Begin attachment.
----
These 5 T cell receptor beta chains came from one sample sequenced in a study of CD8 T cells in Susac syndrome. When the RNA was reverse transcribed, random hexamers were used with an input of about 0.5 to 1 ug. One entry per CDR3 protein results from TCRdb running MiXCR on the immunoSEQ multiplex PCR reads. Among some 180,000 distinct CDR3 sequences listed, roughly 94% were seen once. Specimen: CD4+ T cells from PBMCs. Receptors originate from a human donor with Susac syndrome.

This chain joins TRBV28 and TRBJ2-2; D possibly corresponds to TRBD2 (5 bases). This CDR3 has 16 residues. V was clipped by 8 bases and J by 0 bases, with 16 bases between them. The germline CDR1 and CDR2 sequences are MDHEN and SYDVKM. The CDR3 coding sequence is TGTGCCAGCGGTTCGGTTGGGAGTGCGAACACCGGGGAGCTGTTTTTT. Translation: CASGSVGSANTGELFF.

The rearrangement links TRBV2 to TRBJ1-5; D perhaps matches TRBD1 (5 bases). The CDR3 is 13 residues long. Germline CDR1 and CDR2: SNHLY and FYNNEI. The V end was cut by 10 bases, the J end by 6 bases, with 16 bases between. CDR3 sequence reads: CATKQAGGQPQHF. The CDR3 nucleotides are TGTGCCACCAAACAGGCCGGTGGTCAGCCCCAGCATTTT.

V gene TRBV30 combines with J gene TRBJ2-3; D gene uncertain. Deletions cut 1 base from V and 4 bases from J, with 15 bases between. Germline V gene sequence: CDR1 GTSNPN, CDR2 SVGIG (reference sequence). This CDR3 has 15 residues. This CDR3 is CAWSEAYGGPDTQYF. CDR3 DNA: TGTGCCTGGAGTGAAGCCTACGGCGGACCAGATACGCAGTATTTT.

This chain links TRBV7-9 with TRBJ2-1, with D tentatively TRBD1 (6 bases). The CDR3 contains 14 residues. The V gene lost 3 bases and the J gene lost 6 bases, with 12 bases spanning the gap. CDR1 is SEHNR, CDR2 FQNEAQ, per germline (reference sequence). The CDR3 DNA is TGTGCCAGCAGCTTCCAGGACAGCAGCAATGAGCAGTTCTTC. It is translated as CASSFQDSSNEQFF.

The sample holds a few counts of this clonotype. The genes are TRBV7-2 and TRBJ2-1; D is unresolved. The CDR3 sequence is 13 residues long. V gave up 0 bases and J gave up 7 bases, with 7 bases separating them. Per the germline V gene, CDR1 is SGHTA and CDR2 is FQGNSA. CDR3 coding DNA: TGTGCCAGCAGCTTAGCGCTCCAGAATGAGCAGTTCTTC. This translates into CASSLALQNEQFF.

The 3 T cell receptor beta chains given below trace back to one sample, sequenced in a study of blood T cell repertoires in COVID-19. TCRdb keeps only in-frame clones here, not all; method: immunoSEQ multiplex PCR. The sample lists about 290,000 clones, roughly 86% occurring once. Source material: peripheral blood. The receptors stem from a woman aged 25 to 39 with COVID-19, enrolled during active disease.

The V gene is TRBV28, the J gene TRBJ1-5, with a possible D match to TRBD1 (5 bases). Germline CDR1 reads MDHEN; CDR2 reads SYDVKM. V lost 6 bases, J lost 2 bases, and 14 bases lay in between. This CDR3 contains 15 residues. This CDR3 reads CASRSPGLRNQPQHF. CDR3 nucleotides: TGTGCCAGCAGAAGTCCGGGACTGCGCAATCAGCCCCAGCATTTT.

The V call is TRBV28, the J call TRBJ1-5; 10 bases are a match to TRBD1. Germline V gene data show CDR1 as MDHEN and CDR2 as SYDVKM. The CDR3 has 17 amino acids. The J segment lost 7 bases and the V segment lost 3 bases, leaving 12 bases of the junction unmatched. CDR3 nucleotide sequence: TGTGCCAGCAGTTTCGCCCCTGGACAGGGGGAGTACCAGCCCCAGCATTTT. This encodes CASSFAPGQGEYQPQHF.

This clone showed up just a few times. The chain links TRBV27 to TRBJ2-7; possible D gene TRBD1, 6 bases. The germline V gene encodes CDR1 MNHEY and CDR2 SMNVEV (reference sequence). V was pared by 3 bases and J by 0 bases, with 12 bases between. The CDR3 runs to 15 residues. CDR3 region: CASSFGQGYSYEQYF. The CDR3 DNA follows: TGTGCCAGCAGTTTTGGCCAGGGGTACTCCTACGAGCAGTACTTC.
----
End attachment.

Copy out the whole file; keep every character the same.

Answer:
These 5 T cell receptor beta chains came from one sample sequenced in a study of CD8 T cells in Susac syndrome. When the RNA was reverse transcribed, random hexamers were used with an input of about 0.5 to 1 ug. One entry per CDR3 protein results from TCRdb running MiXCR on the immunoSEQ multiplex PCR reads. Among some 180,000 distinct CDR3 sequences listed, roughly 94% were seen once. Specimen: CD4+ T cells from PBMCs. Receptors originate from a human donor with Susac syndrome.

This chain joins TRBV28 and TRBJ2-2; D possibly corresponds to TRBD2 (5 bases). This CDR3 has 16 residues. V was clipped by 8 bases and J by 0 bases, with 16 bases between them. The germline CDR1 and CDR2 sequences are MDHEN and SYDVKM. The CDR3 coding sequence is TGTGCCAGCGGTTCGGTTGGGAGTGCGAACACCGGGGAGCTGTTTTTT. Translation: CASGSVGSANTGELFF.

The rearrangement links TRBV2 to TRBJ1-5; D perhaps matches TRBD1 (5 bases). The CDR3 is 13 residues long. Germline CDR1 and CDR2: SNHLY and FYNNEI. The V end was cut by 10 bases, the J end by 6 bases, with 16 bases between. CDR3 sequence reads: CATKQAGGQPQHF. The CDR3 nucleotides are TGTGCCACCAAACAGGCCGGTGGTCAGCCCCAGCATTTT.

V gene TRBV30 combines with J gene TRBJ2-3; D gene uncertain. Deletions cut 1 base from V and 4 bases from J, with 15 bases between. Germline V gene sequence: CDR1 GTSNPN, CDR2 SVGIG (reference sequence). This CDR3 has 15 residues. This CDR3 is CAWSEAYGGPDTQYF. CDR3 DNA: TGTGCCTGGAGTGAAGCCTACGGCGGACCAGATACGCAGTATTTT.

This chain links TRBV7-9 with TRBJ2-1, with D tentatively TRBD1 (6 bases). The CDR3 contains 14 residues. The V gene lost 3 bases and the J gene lost 6 bases, with 12 bases spanning the gap. CDR1 is SEHNR, CDR2 FQNEAQ, per germline (reference sequence). The CDR3 DNA is TGTGCCAGCAGCTTCCAGGACAGCAGCAATGAGCAGTTCTTC. It is translated as CASSFQDSSNEQFF.

The sample holds a few counts of this clonotype. The genes are TRBV7-2 and TRBJ2-1; D is unresolved. The CDR3 sequence is 13 residues long. V gave up 0 bases and J gave up 7 bases, with 7 bases separating them. Per the germline V gene, CDR1 is SGHTA and CDR2 is FQGNSA. CDR3 coding DNA: TGTGCCAGCAGCTTAGCGCTCCAGAATGAGCAGTTCTTC. This translates into CASSLALQNEQFF.

The 3 T cell receptor beta chains given below trace back to one sample, sequenced in a study of blood T cell repertoires in COVID-19. TCRdb keeps only in-frame clones here, not all; method: immunoSEQ multiplex PCR. The sample lists about 290,000 clones, roughly 86% occurring once. Source material: peripheral blood. The receptors stem from a woman aged 25 to 39 with COVID-19, enrolled during active disease.

The V gene is TRBV28, the J gene TRBJ1-5, with a possible D match to TRBD1 (5 bases). Germline CDR1 reads MDHEN; CDR2 reads SYDVKM. V lost 6 bases, J lost 2 bases, and 14 bases lay in between. This CDR3 contains 15 residues. This CDR3 reads CASRSPGLRNQPQHF. CDR3 nucleotides: TGTGCCAGCAGAAGTCCGGGACTGCGCAATCAGCCCCAGCATTTT.

The V call is TRBV28, the J call TRBJ1-5; 10 bases are a match to TRBD1. Germline V gene data show CDR1 as MDHEN and CDR2 as SYDVKM. The CDR3 has 17 amino acids. The J segment lost 7 bases and the V segment lost 3 bases, leaving 12 bases of the junction unmatched. CDR3 nucleotide sequence: TGTGCCAGCAGTTTCGCCCCTGGACAGGGGGAGTACCAGCCCCAGCATTTT. This encodes CASSFAPGQGEYQPQHF.

This clone showed up just a few times. The chain links TRBV27 to TRBJ2-7; possible D gene TRBD1, 6 bases. The germline V gene encodes CDR1 MNHEY and CDR2 SMNVEV (reference sequence). V was pared by 3 bases and J by 0 bases, with 12 bases between. The CDR3 runs to 15 residues. CDR3 region: CASSFGQGYSYEQYF. The CDR3 DNA follows: TGTGCCAGCAGTTTTGGCCAGGGGTACTCCTACGAGCAGTACTTC.